This paper has given the planet the benefit of the doubt on global warming.

    Bwaahahaha!

  27. JQ, I think you are flattering yourself a bit to suggest that somehow the Australian editorial was in retaliation for your criticism of some of its AGW coverage.
    In the AFR piece you made a rather foolish – or at least careless – statement about the connection between our (presumably meaning Australia’s) need for action and the potential destruction of the reef.
    The Australian mentioned this because it fitted a point they have made before, that exaggerations and overstatements on the whole issue do not serve the cause of those who want action. Your attempts here and at Core Economics to justify your statement only make it worse. A better reply would have been “Well, yes, I did overstate it a bit but nevertheless Australia should act promptly to contribute whatever influence we might have over the rest of the world”
    The Australian has published sceptic/denialist/delusionist article – and others – but its editorial line has been consistent and clear: Australia must act.

  28. Loopy or not, the conspiracy theorists will have a major influence on Parliament’s decisions.

    Are they conspiracy theorists because they think there is a global left wing conspiracy using climate fear as an excuse to impose global socialism? Or are they conspiracy theorists because they are in a conspiracy to scuttle any agreement to control global CO2 emissions?

    Kevin Rudd seems to like the latter version because according to him there is now a group of ”opponents of climate change action … active in every country” that is “powerful enough to threaten a deal on global climate change both in Copenhagen and beyond”. Kevin Rudd sounds a bit like a conspiracy theorist.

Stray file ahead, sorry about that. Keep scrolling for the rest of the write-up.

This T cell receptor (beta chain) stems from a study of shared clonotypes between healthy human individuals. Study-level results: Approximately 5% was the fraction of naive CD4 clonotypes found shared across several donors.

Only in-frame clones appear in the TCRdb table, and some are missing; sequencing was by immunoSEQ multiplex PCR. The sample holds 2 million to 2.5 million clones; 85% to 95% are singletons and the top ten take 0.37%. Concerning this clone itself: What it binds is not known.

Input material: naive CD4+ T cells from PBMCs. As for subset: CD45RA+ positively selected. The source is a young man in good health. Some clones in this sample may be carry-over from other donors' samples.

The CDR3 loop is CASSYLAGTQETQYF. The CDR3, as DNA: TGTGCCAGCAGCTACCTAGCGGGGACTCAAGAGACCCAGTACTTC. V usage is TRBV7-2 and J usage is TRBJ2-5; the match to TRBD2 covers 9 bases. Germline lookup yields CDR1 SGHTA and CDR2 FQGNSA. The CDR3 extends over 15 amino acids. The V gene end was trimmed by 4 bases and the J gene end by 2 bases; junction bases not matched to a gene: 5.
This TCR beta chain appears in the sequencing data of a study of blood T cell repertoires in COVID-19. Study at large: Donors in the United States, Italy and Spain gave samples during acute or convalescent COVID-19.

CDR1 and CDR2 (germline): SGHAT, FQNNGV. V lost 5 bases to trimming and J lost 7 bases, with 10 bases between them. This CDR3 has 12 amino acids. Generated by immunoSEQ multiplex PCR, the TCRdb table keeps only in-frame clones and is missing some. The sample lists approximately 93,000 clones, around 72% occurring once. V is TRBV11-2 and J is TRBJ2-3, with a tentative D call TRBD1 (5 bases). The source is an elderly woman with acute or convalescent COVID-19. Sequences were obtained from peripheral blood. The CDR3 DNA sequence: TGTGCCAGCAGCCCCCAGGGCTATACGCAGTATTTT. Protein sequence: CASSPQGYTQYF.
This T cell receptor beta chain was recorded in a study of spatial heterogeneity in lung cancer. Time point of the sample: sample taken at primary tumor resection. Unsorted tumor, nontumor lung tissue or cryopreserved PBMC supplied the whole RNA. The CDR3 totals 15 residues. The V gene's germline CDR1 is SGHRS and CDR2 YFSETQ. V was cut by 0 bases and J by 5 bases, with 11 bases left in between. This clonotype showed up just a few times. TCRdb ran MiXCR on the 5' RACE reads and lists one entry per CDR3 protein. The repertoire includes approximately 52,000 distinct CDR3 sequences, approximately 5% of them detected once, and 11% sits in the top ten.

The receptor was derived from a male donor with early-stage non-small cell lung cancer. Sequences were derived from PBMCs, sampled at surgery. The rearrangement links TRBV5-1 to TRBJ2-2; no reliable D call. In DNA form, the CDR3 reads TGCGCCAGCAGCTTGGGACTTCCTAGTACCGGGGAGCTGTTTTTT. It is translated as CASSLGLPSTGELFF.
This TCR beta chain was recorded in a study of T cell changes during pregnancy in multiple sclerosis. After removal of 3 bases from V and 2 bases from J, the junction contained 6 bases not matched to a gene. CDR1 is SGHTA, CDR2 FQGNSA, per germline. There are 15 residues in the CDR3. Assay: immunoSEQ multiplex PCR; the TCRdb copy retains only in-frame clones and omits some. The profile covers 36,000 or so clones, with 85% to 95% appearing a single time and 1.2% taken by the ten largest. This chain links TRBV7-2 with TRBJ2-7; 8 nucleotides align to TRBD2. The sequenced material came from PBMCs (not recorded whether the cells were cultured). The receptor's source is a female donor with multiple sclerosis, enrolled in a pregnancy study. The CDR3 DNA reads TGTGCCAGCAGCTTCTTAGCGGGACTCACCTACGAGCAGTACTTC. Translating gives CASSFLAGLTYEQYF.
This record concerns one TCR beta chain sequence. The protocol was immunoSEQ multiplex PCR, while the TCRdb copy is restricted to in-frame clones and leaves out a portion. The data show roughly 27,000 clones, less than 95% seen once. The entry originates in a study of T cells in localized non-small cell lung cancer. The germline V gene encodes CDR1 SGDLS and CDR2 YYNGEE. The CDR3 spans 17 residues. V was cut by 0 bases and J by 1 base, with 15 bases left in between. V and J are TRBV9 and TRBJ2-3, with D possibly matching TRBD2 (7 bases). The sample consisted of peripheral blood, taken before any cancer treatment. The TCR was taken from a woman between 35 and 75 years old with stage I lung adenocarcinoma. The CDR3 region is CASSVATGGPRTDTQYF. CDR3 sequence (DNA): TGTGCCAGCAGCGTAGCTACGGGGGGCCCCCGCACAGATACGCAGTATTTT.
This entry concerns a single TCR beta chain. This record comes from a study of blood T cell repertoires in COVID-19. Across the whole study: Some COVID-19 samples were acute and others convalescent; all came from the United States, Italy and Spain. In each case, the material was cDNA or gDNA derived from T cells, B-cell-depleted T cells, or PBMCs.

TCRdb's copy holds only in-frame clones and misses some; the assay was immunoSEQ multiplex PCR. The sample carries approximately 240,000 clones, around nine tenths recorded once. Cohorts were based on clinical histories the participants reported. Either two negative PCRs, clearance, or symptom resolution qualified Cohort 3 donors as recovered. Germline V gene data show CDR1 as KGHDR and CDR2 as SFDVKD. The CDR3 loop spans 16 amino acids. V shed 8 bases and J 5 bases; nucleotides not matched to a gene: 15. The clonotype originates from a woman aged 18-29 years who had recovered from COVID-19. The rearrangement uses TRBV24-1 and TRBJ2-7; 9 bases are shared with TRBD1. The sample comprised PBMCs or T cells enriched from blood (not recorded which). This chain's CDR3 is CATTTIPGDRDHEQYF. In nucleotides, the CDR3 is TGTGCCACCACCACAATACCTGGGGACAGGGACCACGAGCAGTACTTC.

I’d suggest that neither side of this debate entails a co-ordinated conspiracy. However both sides seek advantage by suggesting the opposite side is being manipulated and misled by secret powers that remain unseen. And of course they succeed in maintaining this perception simply because there are sufficient half truths apon which either side can build an argument for the existance of conspiracy.

    Personally I think the real issue is that large numbers of people disagree with eachother.

  29. Some factoids on renewables from just this past week. The first day of Adelaide’s heat wave windpower generated 70 MW out of 807 MW installed capacity. When the PM opened the Capital Wind Farm near Canberra capacity 132 MW it is was nearly becalmed with output alleged to be just 2 MW.

    I’m waiting to find out just how much the real workhorses coal, gas and nuclear were kept ticking over so the Spanish grid could make room for 55% windpower. If you think renewables will contribute more than 20% of our energy needs within a generation then in reality you are prolonging the reign of the fossil fuel industry.

  30. @TerjeP (say tay-a)
    says “Personally I think the real issue is that large numbers of people disagree with eachother”.

    When it comes to AGW I think a small number of noisy well funded organised denialists are producing propaganda to assert the proposition large numbers of people disagree with each other and that they have some sort of valid argument. They dont.

    I think that this small noisy minority are trying desperately to obstruct by whatever means, fair or foul, what the majority believe and want.

  31. @harold sun

    Irrespective of what other countries do, any reduction in Australian emissions will have a trivial impact on the climate (even allowing for Australian influence on other countries).